Is Eating Fruit After a Meal Bad for You?

Eating fruit instead of sugary desserts can improve your health.
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With its various bright hues and sweet and sour flavors, fresh fruit is like nature's candy. If you're watching your weight or just trying to eat healthier, eating fruit after a meal instead of sugary desserts can save you calories and up your nutrient intake for the day.



Eating fruit after a meal isn't bad for you. On the contrary, eating fruit instead of sugary desserts can improve your health.

Fruit After a Meal Myths

There are a lot of myths out there about when you should and shouldn't eat certain types of food. One of those is that, when eaten after a meal, fruit loses some of its nutritional value, or that your body somehow doesn't absorb all the nutrients. Another is that when fruit mixes with the food you've just consumed and with digestive juices, the combined mass begins to rot.


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Neither of these rumors is true, says the Produce for Better Health Foundation. The misinformation probably comes from traditional Indian dietary principles that say certain foods shouldn't be mixed. But there's no modern scientific evidence that supports this theory.

The only reasons eating fruit post-meal may be contraindicated are purely individual. For example, if you suffer from heartburn and you eat citrus fruits after dinner, it could trigger acid reflux, especially if you go to bed soon after. Lying down exacerbates acid backup, reports the Mayo Clinic, which is one of the disadvantages of eating fruits at night for some people.


Read more: 5 Tricky Fruits and How to Eat Them

Fruits After Food

The most important thing diet-wise when it comes to eating fresh fruit (and vegetables) is to have several servings a day. Fruits provide fiber, vitamins, minerals and antioxidants that are crucial for good health. Dietary fiber not only normalizes digestion and prevents diseases of the colon, but it also increases the satiety factor of your meal without increasing the calorie count.


Dietary fiber swells when it comes into contact with fluids in your digestive system, which causes gastric distension. Besides making you feel full, this sends signals to your brain that inhibit the release of an appetite-stimulating hormone called ghrelin, according to a research review in the Journal of Nutrition and Metabolism in January 2019.

Fiber also helps control blood sugar. Although fruit can be high in natural sugars, the fiber packaged along with it helps to slow sugar's absorption into your bloodstream, preventing blood sugar spikes. You can't say that about a piece of chocolate cake.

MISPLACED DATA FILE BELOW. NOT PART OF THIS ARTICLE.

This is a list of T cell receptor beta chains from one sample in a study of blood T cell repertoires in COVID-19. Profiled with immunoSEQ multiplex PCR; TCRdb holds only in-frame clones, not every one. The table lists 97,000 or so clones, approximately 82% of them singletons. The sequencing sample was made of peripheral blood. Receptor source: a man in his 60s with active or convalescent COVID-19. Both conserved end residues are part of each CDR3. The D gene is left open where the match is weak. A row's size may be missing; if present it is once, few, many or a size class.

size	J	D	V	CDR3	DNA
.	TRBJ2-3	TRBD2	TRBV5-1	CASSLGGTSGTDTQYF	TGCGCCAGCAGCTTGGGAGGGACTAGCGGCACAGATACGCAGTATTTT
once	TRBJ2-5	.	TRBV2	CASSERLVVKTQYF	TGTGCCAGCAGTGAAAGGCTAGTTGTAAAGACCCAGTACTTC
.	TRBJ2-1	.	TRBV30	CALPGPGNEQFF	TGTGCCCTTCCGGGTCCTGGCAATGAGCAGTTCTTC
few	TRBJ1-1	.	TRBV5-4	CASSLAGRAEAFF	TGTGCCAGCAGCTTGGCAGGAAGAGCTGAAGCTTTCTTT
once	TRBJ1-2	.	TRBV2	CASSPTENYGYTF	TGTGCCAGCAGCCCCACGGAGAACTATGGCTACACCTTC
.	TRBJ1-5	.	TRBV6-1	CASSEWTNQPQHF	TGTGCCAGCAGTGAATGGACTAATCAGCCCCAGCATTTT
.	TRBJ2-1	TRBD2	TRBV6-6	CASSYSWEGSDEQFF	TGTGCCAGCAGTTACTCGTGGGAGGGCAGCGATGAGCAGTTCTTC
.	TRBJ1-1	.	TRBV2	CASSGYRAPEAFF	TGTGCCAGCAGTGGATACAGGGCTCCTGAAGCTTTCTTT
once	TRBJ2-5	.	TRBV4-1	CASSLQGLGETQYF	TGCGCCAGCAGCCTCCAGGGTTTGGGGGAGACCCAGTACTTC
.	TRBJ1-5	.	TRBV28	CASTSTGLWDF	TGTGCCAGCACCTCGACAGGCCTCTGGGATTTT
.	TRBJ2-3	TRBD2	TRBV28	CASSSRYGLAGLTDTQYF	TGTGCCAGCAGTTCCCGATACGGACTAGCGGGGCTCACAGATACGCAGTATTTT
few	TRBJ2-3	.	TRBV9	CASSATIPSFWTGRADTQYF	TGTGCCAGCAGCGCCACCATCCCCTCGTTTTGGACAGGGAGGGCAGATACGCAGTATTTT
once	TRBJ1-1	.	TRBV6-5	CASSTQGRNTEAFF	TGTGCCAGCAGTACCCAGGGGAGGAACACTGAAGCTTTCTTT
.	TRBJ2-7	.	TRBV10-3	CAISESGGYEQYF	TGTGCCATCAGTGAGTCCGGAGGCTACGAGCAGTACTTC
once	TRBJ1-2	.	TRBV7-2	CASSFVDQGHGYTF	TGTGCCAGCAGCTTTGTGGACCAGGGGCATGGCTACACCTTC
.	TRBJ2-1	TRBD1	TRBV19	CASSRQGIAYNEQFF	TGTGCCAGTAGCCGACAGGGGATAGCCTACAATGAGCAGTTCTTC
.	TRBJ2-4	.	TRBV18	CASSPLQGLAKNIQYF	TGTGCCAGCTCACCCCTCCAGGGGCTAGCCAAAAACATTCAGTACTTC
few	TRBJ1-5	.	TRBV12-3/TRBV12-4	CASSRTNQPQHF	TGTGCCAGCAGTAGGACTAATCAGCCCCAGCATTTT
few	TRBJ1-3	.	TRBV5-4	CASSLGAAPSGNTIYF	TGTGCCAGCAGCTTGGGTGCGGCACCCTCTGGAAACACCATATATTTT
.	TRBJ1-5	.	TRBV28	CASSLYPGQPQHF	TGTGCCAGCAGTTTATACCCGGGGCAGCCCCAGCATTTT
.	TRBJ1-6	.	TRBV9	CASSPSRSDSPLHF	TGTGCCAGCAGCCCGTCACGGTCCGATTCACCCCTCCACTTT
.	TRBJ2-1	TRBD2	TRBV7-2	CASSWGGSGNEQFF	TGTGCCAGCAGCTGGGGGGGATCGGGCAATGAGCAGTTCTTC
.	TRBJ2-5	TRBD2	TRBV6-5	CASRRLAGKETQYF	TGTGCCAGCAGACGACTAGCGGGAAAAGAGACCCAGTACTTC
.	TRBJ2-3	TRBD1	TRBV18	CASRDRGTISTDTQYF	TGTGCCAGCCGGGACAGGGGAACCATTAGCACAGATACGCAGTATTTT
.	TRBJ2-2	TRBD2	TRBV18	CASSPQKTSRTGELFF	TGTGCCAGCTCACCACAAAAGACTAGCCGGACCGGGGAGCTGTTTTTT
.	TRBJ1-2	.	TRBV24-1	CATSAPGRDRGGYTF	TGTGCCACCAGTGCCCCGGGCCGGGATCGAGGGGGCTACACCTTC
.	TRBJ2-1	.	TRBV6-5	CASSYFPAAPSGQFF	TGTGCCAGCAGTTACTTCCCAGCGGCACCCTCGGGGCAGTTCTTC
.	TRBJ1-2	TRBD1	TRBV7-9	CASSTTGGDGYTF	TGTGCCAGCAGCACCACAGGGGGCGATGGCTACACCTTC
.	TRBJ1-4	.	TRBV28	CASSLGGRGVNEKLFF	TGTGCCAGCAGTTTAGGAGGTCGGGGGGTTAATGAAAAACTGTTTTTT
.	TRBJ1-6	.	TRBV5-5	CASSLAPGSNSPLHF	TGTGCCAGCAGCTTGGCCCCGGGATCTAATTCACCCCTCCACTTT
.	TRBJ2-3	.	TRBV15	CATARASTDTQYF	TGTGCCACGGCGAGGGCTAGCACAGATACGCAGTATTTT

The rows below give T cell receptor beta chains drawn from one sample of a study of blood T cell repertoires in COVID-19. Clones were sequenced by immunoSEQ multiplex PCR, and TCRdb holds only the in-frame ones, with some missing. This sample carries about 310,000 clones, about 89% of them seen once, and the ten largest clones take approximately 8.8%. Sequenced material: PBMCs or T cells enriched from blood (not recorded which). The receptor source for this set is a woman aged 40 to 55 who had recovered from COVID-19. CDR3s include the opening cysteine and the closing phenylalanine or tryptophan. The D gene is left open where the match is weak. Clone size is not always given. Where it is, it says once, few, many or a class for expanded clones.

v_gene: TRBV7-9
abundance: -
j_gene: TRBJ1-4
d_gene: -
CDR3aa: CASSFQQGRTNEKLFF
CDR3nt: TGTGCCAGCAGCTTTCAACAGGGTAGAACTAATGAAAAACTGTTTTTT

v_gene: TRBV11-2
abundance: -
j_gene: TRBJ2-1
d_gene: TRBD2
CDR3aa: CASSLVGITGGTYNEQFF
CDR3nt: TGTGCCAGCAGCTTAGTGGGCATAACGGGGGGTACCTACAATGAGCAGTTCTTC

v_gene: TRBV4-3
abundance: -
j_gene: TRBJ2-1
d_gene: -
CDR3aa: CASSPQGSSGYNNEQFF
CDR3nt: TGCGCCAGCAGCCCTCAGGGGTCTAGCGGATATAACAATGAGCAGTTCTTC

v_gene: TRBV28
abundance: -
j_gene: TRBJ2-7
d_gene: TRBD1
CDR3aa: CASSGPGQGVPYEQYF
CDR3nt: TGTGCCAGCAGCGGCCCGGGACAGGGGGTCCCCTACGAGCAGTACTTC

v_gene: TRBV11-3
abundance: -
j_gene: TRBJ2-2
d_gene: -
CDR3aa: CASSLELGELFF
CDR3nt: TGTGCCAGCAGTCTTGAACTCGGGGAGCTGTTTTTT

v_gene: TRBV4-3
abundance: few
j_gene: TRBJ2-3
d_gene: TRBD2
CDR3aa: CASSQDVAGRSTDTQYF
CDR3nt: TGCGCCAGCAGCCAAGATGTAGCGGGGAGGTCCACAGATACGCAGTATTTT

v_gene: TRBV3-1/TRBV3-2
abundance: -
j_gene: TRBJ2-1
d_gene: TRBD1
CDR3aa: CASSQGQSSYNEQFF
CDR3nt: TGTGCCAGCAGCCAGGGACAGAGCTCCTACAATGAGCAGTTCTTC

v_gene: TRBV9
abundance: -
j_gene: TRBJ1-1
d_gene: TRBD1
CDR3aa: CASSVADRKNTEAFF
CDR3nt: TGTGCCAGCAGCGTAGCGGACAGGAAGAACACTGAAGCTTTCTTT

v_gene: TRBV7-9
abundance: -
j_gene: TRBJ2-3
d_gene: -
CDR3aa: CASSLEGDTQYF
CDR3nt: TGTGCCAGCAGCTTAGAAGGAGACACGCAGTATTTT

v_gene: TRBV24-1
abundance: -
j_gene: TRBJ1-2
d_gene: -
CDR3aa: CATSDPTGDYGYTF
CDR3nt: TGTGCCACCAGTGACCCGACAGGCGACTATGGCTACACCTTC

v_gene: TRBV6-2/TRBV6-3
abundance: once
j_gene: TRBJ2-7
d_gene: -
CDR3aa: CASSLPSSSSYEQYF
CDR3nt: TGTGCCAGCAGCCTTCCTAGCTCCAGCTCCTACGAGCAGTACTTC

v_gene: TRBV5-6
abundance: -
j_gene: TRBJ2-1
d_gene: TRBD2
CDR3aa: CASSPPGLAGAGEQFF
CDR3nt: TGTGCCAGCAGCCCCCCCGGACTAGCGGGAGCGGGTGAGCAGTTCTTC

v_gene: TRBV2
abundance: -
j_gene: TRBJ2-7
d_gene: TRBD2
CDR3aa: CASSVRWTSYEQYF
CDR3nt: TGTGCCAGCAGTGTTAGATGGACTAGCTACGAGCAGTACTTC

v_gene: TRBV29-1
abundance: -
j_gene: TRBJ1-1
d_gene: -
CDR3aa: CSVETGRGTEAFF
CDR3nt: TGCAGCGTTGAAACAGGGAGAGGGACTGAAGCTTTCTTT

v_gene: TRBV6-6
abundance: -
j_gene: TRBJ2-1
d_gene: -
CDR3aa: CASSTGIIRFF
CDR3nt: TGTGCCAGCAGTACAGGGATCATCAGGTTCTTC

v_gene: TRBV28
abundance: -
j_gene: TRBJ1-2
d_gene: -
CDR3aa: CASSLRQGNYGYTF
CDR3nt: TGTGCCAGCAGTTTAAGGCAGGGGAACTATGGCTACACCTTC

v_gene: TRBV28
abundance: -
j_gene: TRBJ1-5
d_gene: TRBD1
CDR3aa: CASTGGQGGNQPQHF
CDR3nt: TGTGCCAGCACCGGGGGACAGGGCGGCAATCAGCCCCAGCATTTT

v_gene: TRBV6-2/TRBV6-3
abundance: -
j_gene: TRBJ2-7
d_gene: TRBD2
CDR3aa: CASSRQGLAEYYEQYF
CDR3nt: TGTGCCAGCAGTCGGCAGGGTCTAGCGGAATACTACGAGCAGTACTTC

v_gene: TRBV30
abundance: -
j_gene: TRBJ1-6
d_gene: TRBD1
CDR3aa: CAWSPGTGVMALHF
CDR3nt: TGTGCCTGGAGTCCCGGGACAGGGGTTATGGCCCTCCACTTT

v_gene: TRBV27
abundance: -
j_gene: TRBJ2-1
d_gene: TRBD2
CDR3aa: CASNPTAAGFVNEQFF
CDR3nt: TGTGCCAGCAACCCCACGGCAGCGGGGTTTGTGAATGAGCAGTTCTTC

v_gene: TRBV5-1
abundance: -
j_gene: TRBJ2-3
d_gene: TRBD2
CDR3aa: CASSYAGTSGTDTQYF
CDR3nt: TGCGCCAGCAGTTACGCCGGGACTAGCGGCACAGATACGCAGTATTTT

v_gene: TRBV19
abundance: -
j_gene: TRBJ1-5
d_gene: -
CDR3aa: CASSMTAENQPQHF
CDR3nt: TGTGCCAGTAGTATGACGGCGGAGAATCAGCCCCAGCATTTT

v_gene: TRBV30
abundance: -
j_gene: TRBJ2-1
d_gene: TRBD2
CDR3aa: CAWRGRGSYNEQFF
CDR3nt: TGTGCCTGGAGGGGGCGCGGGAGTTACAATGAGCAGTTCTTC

Chocolate cake also doesn't contain the volume of vitamins and minerals found in fruits. Citrus foods are a rich source of vitamin C, which you need to build collagen, the protein that provides your body's structure and aids wound healing. Watermelon, mango, cantaloupe and grapefruit are good sources of vitamin A, which supports the health of your skin and eyes. Kiwis, cherries and tomatoes are rich in potassium, an electrolyte mineral that helps regulate blood pressure.



Finally, all fruits, but especially red and purple fruits such as blueberries, raspberries and blackberries, contain plant chemicals with antioxidant and anti-inflammatory properties. "Oxidants" or free radicals, are unpaired electrons formed both by natural physiological processes and by exposure to environmental contaminants. Oxidants can attack healthy cells and cause diseases, such as cancer. As the name implies, antioxidants can help neutralize free radicals and prevent cell damage.


Read more: Top 10 Healthiest Fruits & Vegetables

Eating Fruit After a Meal

Fruit makes for an almost guilt-free post-meal treat, as long as you consume it in moderation. Although bananas are nutritious, they are also high in sugar and calories relative to some other fruits, according to USDA data.


Eating too many bananas could increase your calorie intake and potentially lead to weight gain if your intake exceeds your calorie expenditure. However, to be fair, bananas are a lot less likely to cause problems than a Boston cream pie.

Think fruit could never take the place of your favorite sweet treat? Give it a chance. Your sweet tooth may be conditioned to the unnatural sweetness of your favorite sugary desserts. But if you allow some time, your tastebuds can become more sensitive to fruit's natural sweetness.

While a whole apple or a cup of berries can be delicious on their own, you can combine them with other foods that can make them feel like more of a treat. For example, make a parfait with plain low-fat Greek yogurt, blueberries, blackberries and raspberries. Sprinkle some granola or dark chocolate shavings over top and enjoy.

You can also make frozen fruit "ice cream." Blend some already frozen banana chunks and frozen berries in your blender until smooth and scoop into a bowl. Top with coconut, crushed nuts or dark chocolate shavings.




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